Vermonters With Interests In Foreign Accounts—Time To Come In Out Of The Cold
Posted on Aug 02, 2013
If you or a member of your family has foreign investment accounts, and/or interests in trusts, corporations or other foreign entities that have not been disclosed to the IRS, I strongly suggest you read on, because there is a growing list of reasons to “come clean” now.
- The IRS is Eventually Going to Find Out About Your Foreign Account.
- The IRS’ ability to obtain information about previously secret Swiss financial accounts has been well publicized. It now appears that Bank Julius Baer will be the next big Swiss target: http://www.bloomberg.com/news/2011-01-17/wikileaks-to-publish-client-data-from-ex-julius-baer-banker.html. A number of European banks with offshore networks have also sprung leaks, and Wikileaks is actively pursuing information it can publicize about Bank of America, although its content is as yet unknown.
- In the wake of the UBS settlement, the Commissioner of the IRS has stated that they will continue to aggressively pursue undisclosed offshore accounts: http://online.wsj.com/article/SB10001424052748703628204575619000884254126.html.
- The U.S. Department of Justice has hired hundreds of new attorneys and assistants in the past two years, in major part to help prosecute offshore tax evasion. Justice Department officials are aware that people have moved assets in Swiss accounts to other jurisdictions such as Hong Kong and Singapore, and those leads are being pursued.
- As taxpayers continue to provide information to the IRS under its 2009 voluntary disclosure program, the Government is building a huge database of information regarding foreign account holders and the people advising them. See link to “optional letter” showing information requested in connection with voluntary disclosures.
- Beginning in 2013, payers of US source income to foreign financial institutions will be required to withhold 30% of such payments unless certain reporting requirements are met by the financial institutions. The reporting requirements include providing detailed information about the foreign banks’ US account holders and their account balances. Instead of being cut out of the US banking system, it is very likely that most foreign banks will voluntarily disclose information concerning their US accountholders after 2012.
- The Penalties for Noncompliance are Steep.
- Civil penalties for failure to disclose foreign assets and accounts, whether held in trusts, corporations, or other devices, can easily exceed value of offshore accounts. The penalty for willful failure to file the Foreign Based Asset Report (FBAR) is 50% of the highest value of the account each year; FBAR penalties are collectible out of all assets of the taxpayer, not just the assets located abroad. For a detailed list of penalties that may apply.
- Additional penalties apply in 2011.
- A penalty of $10,000 to $50,000 for failure to disclose foreign financial assets exceeding $50,000 on schedules required to be attached to form 1040 for the 2011 tax year and after.
- An Accuracy-Related Penalty of 40% (double the previous rate of 20%) of any underpayment of tax attributable to undisclosed foreign financial assets.
- A new minimum penalty of $10,000 for each failure of beneficiaries of foreign trusts to satisfy reporting requirements. Note—rent-free use of real estate owned by a foreign trust is now covered.
- As noted in Item 1 a. above, the Government has been aggressively pursuing criminal indictments against offshore tax evaders who do not come forward voluntarily and will continue to do so. As part of its prosecution policy, it often publicizes the names and financial information on those it prosecutes.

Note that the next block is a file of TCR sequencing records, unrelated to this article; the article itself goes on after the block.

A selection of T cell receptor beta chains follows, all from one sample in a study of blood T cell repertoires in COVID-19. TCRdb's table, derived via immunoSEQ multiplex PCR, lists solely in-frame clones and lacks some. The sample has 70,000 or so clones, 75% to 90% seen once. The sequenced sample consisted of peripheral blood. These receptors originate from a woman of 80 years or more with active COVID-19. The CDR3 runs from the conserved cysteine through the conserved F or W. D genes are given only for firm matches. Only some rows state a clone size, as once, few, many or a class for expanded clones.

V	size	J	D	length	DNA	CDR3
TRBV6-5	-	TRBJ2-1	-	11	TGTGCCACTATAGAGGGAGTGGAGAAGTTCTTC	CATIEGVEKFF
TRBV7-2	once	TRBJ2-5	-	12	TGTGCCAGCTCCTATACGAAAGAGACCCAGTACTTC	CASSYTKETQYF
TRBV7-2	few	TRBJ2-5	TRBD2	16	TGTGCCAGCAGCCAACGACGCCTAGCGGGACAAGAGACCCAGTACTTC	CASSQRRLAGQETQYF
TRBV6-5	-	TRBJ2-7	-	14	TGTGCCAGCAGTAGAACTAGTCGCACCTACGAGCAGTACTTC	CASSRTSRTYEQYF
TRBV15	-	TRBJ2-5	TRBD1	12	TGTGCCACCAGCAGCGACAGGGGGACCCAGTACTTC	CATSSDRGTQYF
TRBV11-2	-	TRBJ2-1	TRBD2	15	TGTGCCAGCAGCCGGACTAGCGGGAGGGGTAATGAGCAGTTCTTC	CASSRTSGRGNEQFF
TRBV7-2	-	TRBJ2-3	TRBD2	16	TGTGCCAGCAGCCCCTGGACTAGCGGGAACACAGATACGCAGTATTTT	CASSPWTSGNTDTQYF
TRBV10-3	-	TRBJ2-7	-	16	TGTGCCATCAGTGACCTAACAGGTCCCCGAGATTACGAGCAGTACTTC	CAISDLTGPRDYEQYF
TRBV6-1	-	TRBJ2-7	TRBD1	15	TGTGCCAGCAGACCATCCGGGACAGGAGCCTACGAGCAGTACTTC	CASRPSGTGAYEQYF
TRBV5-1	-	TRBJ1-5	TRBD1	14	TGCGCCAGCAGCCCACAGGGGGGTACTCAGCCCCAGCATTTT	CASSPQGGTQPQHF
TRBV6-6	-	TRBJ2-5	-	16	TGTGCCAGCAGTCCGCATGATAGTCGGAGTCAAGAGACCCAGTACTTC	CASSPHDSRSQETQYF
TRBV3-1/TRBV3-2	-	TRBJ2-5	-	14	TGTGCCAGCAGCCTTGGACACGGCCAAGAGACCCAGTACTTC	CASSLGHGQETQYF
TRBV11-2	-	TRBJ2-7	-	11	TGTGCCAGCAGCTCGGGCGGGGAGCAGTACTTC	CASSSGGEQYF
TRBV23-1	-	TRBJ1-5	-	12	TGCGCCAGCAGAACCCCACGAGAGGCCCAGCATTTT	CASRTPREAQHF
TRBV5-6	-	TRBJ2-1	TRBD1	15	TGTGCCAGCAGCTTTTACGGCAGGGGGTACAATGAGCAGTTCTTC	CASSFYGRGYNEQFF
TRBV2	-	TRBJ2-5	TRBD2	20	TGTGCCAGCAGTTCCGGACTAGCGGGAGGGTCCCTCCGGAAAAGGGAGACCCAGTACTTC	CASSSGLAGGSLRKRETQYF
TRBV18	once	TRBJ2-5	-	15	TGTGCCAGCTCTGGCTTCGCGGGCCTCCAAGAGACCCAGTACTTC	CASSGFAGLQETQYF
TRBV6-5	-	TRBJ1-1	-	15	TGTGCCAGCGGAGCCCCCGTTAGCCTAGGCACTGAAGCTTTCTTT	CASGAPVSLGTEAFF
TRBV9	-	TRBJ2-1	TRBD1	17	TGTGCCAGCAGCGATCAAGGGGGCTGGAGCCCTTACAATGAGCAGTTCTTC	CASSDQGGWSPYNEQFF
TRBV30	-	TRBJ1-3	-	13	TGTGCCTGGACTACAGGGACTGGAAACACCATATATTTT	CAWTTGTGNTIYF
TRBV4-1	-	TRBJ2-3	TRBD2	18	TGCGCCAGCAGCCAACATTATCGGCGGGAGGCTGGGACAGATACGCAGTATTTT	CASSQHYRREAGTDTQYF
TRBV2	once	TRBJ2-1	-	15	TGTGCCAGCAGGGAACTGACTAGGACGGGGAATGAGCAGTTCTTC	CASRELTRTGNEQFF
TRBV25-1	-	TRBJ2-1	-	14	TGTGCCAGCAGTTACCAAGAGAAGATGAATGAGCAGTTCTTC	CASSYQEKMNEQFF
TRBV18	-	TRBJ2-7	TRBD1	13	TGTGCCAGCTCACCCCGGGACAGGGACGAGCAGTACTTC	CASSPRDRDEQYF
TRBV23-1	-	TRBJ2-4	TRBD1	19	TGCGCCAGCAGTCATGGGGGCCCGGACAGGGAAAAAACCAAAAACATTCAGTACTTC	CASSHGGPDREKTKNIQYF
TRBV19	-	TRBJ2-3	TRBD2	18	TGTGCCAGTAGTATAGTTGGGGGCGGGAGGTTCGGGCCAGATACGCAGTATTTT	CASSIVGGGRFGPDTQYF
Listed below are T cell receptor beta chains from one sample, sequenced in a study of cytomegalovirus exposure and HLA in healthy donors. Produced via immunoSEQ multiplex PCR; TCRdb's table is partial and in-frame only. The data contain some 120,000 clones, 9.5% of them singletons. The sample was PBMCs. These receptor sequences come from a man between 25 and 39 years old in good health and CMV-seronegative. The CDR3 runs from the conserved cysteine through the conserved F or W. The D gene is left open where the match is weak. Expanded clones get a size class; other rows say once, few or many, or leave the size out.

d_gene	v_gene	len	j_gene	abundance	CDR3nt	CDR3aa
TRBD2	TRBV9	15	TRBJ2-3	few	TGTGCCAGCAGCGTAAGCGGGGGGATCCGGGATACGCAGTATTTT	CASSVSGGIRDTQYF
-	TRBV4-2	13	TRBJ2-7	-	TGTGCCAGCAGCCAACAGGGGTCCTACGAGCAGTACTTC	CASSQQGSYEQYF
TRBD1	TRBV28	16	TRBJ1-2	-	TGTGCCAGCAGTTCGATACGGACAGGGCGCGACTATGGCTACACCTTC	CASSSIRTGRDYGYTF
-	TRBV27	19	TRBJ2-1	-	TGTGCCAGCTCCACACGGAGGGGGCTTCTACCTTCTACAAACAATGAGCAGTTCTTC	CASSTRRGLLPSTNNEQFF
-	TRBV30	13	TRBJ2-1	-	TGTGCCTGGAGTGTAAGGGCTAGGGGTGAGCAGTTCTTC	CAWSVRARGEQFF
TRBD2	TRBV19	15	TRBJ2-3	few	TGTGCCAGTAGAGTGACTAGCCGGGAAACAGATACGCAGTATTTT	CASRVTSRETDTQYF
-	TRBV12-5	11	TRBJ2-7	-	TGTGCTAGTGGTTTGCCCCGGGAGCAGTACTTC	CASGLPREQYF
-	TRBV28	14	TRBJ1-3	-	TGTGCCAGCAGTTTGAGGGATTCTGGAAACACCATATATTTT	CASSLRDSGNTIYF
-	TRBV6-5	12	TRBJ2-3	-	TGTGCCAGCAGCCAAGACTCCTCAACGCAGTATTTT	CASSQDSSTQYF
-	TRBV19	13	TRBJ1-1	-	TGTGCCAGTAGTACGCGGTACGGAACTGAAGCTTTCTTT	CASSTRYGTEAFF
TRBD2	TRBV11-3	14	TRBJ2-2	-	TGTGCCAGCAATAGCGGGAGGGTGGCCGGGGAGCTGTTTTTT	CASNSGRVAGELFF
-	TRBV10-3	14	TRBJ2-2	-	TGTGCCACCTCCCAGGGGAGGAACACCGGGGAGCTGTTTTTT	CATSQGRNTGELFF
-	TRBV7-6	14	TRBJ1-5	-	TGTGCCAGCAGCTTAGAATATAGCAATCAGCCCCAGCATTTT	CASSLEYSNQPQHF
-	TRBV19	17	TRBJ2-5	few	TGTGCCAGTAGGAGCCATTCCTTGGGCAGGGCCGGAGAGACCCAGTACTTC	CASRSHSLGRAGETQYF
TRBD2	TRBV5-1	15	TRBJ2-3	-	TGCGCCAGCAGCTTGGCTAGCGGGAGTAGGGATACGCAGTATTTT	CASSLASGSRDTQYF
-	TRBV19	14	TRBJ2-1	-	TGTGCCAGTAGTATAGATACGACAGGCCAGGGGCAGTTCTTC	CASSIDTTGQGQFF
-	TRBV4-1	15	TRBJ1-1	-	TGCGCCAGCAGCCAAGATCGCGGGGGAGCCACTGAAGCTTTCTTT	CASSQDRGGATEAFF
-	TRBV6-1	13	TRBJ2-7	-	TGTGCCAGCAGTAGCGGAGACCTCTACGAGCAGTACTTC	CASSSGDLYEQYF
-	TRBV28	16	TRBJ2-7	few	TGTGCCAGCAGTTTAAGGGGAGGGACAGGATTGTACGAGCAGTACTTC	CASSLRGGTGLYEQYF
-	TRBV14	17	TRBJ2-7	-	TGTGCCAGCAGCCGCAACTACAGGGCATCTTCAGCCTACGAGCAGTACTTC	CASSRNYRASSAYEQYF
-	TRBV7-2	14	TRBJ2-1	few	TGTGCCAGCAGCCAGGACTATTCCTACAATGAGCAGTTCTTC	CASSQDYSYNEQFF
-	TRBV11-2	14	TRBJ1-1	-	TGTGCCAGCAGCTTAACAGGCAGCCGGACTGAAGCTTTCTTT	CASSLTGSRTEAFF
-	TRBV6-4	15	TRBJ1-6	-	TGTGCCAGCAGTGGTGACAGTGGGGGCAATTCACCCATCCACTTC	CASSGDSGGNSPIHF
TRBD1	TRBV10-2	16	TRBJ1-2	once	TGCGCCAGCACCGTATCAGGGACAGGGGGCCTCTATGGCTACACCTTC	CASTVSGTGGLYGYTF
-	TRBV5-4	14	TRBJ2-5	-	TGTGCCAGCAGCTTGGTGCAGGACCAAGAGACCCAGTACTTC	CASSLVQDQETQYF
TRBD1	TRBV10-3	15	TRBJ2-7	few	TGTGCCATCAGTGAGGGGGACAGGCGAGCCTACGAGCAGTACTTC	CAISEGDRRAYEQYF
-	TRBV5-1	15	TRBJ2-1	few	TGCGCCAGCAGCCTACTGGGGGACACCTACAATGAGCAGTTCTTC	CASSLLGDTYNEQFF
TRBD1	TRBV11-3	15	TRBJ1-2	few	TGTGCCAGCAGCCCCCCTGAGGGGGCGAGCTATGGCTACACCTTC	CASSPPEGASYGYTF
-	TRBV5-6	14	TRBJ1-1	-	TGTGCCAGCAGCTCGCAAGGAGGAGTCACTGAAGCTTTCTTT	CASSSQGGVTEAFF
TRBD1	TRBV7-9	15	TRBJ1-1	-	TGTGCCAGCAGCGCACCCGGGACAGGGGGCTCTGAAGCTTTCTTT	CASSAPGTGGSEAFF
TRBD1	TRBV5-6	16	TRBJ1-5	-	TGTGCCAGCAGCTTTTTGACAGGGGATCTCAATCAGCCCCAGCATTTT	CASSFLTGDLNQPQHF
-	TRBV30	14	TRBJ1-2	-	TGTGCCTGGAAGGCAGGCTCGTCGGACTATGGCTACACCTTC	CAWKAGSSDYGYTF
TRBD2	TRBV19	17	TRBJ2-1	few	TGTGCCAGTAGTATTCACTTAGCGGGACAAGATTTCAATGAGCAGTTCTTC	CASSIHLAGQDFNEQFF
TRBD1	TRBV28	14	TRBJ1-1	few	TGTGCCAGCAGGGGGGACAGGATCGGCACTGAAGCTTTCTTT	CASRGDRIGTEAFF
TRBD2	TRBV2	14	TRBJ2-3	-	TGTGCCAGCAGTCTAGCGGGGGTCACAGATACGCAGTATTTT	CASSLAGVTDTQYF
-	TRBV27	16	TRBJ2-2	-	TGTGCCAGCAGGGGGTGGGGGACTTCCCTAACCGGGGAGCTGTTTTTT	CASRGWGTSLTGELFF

- Inherited Undisclosed Foreign Assets Are a Poison Pill.
- Fiduciary and transferee liability laws mean the sins of the parents are visited on the children. If you administer the estate or trust of a parent with undisclosed foreign accounts, you may become personally liable, out of your own assets, for any unpaid liabilities attributable to those accounts, including taxes and penalties. In addition, if you inherit assets that are or were held in an undisclosed foreign account, you may become liable as a transferee for any taxes and penalties attributable to such assets.
- Since an executor or trustee has no incentive to hide the existence of a foreign account when they may be held personally liable, a parent with interests in such assets would be well advised to clean up the problem while they are alive and the potential for minimizing penalties exists, as opposed to burdening their heirs with an even larger problem.
- The Price for “Coming Clean” is Rising.
- Based upon past experience, future IRS amnesty programs will become increasingly onerous.
- The 2003 Offshore Voluntary Compliance Initiative offered amnesty in exchange for payment of any taxes due, plus interest, and a penalty equal to 20% of the tax underpayment. FBAR penalties and civil fraud penalties were waived.
- The 2009 Initiative added an FBAR penalty equal to 20% of the highest balance in the account during years newly disclosed (generally, the past 6 years).
- The IRS has announced that it is considering another Voluntary Compliance Initiative in the near future. Some observers believe it will carry a 25% FBAR penalty.
- Don’t Wait. If you believe you are not in full compliance with the laws concerning disclosure of foreign accounts, see a competent tax advisor immediately. Don’t wait for the announcement of a new voluntary compliance initiative by the IRS. The term “voluntary” only applies if the IRS has not already received information about you (via “leaks” to the press, disclosures to the IRS by banks or investment advisors, or otherwise). As the IRS’ pool of information inevitably grows, opportunities for voluntary disclosure are going to diminish.